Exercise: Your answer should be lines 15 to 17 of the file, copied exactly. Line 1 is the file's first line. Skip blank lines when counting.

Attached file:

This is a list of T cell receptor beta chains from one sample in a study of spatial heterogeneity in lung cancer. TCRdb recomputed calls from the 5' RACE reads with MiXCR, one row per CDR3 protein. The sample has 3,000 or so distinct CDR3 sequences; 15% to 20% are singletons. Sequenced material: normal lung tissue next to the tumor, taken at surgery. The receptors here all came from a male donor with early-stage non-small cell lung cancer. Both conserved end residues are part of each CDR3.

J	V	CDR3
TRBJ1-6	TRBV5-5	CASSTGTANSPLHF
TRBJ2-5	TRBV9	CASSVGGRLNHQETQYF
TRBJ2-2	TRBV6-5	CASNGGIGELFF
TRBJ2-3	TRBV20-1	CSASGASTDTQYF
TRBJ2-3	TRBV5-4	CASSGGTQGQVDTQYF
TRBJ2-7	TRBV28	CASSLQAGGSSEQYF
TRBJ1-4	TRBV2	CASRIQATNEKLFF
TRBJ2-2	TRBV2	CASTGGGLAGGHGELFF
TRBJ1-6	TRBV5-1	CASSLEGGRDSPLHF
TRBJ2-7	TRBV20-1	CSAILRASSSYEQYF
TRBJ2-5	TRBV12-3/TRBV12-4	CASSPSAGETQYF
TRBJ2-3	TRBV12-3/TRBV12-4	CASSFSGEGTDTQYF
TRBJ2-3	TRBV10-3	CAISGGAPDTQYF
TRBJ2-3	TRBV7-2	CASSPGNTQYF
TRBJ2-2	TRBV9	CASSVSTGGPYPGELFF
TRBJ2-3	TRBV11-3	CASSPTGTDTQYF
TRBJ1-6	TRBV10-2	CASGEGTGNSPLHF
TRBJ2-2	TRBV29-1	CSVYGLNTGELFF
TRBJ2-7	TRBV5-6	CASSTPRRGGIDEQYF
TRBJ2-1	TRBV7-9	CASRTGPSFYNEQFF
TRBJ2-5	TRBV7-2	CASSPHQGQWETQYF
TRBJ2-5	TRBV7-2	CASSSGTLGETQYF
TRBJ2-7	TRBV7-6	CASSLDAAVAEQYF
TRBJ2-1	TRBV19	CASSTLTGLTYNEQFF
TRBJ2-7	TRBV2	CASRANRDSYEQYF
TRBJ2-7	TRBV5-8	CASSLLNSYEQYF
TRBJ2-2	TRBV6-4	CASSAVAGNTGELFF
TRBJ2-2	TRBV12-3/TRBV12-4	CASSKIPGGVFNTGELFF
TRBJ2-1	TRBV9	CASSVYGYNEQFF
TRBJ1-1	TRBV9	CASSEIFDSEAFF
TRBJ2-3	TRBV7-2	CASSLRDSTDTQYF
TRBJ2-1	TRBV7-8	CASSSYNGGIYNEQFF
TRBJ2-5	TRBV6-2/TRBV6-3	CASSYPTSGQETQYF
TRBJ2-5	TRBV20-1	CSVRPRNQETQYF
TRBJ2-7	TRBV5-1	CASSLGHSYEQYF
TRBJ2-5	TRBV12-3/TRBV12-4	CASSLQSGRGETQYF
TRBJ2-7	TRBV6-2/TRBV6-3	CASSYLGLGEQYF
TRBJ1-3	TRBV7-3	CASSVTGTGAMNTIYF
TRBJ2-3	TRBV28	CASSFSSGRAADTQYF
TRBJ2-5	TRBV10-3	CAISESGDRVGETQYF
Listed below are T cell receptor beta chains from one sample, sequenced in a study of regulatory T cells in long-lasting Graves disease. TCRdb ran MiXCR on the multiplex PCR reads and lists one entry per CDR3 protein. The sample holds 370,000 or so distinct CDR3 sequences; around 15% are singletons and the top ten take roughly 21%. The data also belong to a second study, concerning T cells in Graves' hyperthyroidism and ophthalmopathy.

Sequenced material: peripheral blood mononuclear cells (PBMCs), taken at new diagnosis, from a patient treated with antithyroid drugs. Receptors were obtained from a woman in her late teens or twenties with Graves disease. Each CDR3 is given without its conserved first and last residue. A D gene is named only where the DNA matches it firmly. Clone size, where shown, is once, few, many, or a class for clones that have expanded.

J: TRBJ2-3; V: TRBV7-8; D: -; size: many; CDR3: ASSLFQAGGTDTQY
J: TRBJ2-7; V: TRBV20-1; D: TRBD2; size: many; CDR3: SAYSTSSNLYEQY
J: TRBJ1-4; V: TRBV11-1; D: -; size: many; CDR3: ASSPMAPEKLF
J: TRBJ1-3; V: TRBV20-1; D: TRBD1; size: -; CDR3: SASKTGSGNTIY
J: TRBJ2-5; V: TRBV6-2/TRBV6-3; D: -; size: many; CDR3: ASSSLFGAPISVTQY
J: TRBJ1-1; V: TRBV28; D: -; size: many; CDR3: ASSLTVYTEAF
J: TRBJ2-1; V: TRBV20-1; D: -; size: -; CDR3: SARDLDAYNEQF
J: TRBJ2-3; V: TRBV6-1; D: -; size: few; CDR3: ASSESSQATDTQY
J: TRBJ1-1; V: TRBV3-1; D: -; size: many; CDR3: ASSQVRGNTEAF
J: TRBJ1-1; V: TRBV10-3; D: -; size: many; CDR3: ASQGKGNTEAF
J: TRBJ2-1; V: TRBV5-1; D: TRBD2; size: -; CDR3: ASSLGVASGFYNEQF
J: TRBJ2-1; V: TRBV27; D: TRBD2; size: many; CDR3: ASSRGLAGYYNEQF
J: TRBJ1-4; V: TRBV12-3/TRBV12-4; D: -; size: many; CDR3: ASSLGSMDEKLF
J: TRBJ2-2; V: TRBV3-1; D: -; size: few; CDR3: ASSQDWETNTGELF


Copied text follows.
TRBJ2-3	TRBV10-3	CAISGGAPDTQYF
TRBJ2-3	TRBV7-2	CASSPGNTQYF
TRBJ2-2	TRBV9	CASSVSTGGPYPGELFF